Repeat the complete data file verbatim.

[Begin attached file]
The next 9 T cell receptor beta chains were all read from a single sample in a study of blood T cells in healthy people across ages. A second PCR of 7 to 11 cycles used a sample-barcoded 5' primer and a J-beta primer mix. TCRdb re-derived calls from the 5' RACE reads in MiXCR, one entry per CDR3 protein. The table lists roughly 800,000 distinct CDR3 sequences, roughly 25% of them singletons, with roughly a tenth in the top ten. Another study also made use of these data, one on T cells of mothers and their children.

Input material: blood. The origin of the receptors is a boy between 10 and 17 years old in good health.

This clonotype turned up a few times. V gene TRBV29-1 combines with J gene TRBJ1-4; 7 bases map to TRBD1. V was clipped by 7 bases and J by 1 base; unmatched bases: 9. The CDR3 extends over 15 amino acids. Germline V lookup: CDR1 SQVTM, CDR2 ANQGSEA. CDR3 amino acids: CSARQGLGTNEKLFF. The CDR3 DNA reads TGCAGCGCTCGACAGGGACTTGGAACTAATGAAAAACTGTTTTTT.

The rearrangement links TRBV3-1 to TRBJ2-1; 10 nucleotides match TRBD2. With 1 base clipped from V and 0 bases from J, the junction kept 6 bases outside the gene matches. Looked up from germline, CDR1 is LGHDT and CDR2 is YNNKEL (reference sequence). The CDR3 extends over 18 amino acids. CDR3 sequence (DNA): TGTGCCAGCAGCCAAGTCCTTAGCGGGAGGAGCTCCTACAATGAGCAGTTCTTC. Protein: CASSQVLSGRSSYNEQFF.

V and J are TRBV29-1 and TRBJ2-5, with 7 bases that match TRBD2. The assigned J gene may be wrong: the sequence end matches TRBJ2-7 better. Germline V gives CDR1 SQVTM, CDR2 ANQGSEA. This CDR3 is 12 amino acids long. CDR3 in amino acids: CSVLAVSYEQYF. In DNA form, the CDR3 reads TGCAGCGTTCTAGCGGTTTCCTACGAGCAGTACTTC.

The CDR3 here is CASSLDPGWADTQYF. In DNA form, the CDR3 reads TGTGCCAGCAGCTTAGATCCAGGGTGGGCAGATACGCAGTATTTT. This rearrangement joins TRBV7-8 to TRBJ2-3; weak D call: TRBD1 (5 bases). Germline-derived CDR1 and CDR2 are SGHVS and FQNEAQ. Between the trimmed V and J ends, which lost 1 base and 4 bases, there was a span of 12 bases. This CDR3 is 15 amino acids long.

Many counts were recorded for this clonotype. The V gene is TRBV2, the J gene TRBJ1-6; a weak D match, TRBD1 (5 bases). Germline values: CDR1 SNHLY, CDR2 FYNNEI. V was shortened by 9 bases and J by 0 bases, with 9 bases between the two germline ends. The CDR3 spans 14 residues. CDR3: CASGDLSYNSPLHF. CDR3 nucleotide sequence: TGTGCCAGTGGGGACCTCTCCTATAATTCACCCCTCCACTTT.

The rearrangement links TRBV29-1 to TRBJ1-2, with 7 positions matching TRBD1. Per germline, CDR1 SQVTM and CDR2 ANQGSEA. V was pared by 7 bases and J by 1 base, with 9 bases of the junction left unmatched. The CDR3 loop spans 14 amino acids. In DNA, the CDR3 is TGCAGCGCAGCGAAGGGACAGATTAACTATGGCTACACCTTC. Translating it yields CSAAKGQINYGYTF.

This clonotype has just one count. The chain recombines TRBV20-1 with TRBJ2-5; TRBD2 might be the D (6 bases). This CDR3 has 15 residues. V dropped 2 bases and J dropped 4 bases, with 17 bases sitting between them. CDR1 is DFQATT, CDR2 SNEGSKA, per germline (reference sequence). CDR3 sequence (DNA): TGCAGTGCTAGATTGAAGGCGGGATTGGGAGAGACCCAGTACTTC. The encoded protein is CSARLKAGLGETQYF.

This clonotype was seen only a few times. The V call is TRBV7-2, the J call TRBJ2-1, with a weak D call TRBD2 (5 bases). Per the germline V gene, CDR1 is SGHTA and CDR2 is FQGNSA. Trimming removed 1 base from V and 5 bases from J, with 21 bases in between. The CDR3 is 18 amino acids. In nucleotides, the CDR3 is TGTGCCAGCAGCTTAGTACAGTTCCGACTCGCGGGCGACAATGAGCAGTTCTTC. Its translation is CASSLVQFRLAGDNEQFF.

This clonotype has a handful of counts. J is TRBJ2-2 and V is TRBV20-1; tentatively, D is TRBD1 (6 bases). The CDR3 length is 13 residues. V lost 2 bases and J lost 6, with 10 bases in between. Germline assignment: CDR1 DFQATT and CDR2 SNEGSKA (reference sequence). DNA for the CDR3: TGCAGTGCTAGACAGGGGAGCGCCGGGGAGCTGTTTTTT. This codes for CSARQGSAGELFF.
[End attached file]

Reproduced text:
The next 9 T cell receptor beta chains were all read from a single sample in a study of blood T cells in healthy people across ages. A second PCR of 7 to 11 cycles used a sample-barcoded 5' primer and a J-beta primer mix. TCRdb re-derived calls from the 5' RACE reads in MiXCR, one entry per CDR3 protein. The table lists roughly 800,000 distinct CDR3 sequences, roughly 25% of them singletons, with roughly a tenth in the top ten. Another study also made use of these data, one on T cells of mothers and their children.

Input material: blood. The origin of the receptors is a boy between 10 and 17 years old in good health.

This clonotype turned up a few times. V gene TRBV29-1 combines with J gene TRBJ1-4; 7 bases map to TRBD1. V was clipped by 7 bases and J by 1 base; unmatched bases: 9. The CDR3 extends over 15 amino acids. Germline V lookup: CDR1 SQVTM, CDR2 ANQGSEA. CDR3 amino acids: CSARQGLGTNEKLFF. The CDR3 DNA reads TGCAGCGCTCGACAGGGACTTGGAACTAATGAAAAACTGTTTTTT.

The rearrangement links TRBV3-1 to TRBJ2-1; 10 nucleotides match TRBD2. With 1 base clipped from V and 0 bases from J, the junction kept 6 bases outside the gene matches. Looked up from germline, CDR1 is LGHDT and CDR2 is YNNKEL (reference sequence). The CDR3 extends over 18 amino acids. CDR3 sequence (DNA): TGTGCCAGCAGCCAAGTCCTTAGCGGGAGGAGCTCCTACAATGAGCAGTTCTTC. Protein: CASSQVLSGRSSYNEQFF.

V and J are TRBV29-1 and TRBJ2-5, with 7 bases that match TRBD2. The assigned J gene may be wrong: the sequence end matches TRBJ2-7 better. Germline V gives CDR1 SQVTM, CDR2 ANQGSEA. This CDR3 is 12 amino acids long. CDR3 in amino acids: CSVLAVSYEQYF. In DNA form, the CDR3 reads TGCAGCGTTCTAGCGGTTTCCTACGAGCAGTACTTC.

The CDR3 here is CASSLDPGWADTQYF. In DNA form, the CDR3 reads TGTGCCAGCAGCTTAGATCCAGGGTGGGCAGATACGCAGTATTTT. This rearrangement joins TRBV7-8 to TRBJ2-3; weak D call: TRBD1 (5 bases). Germline-derived CDR1 and CDR2 are SGHVS and FQNEAQ. Between the trimmed V and J ends, which lost 1 base and 4 bases, there was a span of 12 bases. This CDR3 is 15 amino acids long.

Many counts were recorded for this clonotype. The V gene is TRBV2, the J gene TRBJ1-6; a weak D match, TRBD1 (5 bases). Germline values: CDR1 SNHLY, CDR2 FYNNEI. V was shortened by 9 bases and J by 0 bases, with 9 bases between the two germline ends. The CDR3 spans 14 residues. CDR3: CASGDLSYNSPLHF. CDR3 nucleotide sequence: TGTGCCAGTGGGGACCTCTCCTATAATTCACCCCTCCACTTT.

The rearrangement links TRBV29-1 to TRBJ1-2, with 7 positions matching TRBD1. Per germline, CDR1 SQVTM and CDR2 ANQGSEA. V was pared by 7 bases and J by 1 base, with 9 bases of the junction left unmatched. The CDR3 loop spans 14 amino acids. In DNA, the CDR3 is TGCAGCGCAGCGAAGGGACAGATTAACTATGGCTACACCTTC. Translating it yields CSAAKGQINYGYTF.

This clonotype has just one count. The chain recombines TRBV20-1 with TRBJ2-5; TRBD2 might be the D (6 bases). This CDR3 has 15 residues. V dropped 2 bases and J dropped 4 bases, with 17 bases sitting between them. CDR1 is DFQATT, CDR2 SNEGSKA, per germline (reference sequence). CDR3 sequence (DNA): TGCAGTGCTAGATTGAAGGCGGGATTGGGAGAGACCCAGTACTTC. The encoded protein is CSARLKAGLGETQYF.

This clonotype was seen only a few times. The V call is TRBV7-2, the J call TRBJ2-1, with a weak D call TRBD2 (5 bases). Per the germline V gene, CDR1 is SGHTA and CDR2 is FQGNSA. Trimming removed 1 base from V and 5 bases from J, with 21 bases in between. The CDR3 is 18 amino acids. In nucleotides, the CDR3 is TGTGCCAGCAGCTTAGTACAGTTCCGACTCGCGGGCGACAATGAGCAGTTCTTC. Its translation is CASSLVQFRLAGDNEQFF.

This clonotype has a handful of counts. J is TRBJ2-2 and V is TRBV20-1; tentatively, D is TRBD1 (6 bases). The CDR3 length is 13 residues. V lost 2 bases and J lost 6, with 10 bases in between. Germline assignment: CDR1 DFQATT and CDR2 SNEGSKA (reference sequence). DNA for the CDR3: TGCAGTGCTAGACAGGGGAGCGCCGGGGAGCTGTTTTTT. This codes for CSARQGSAGELFF.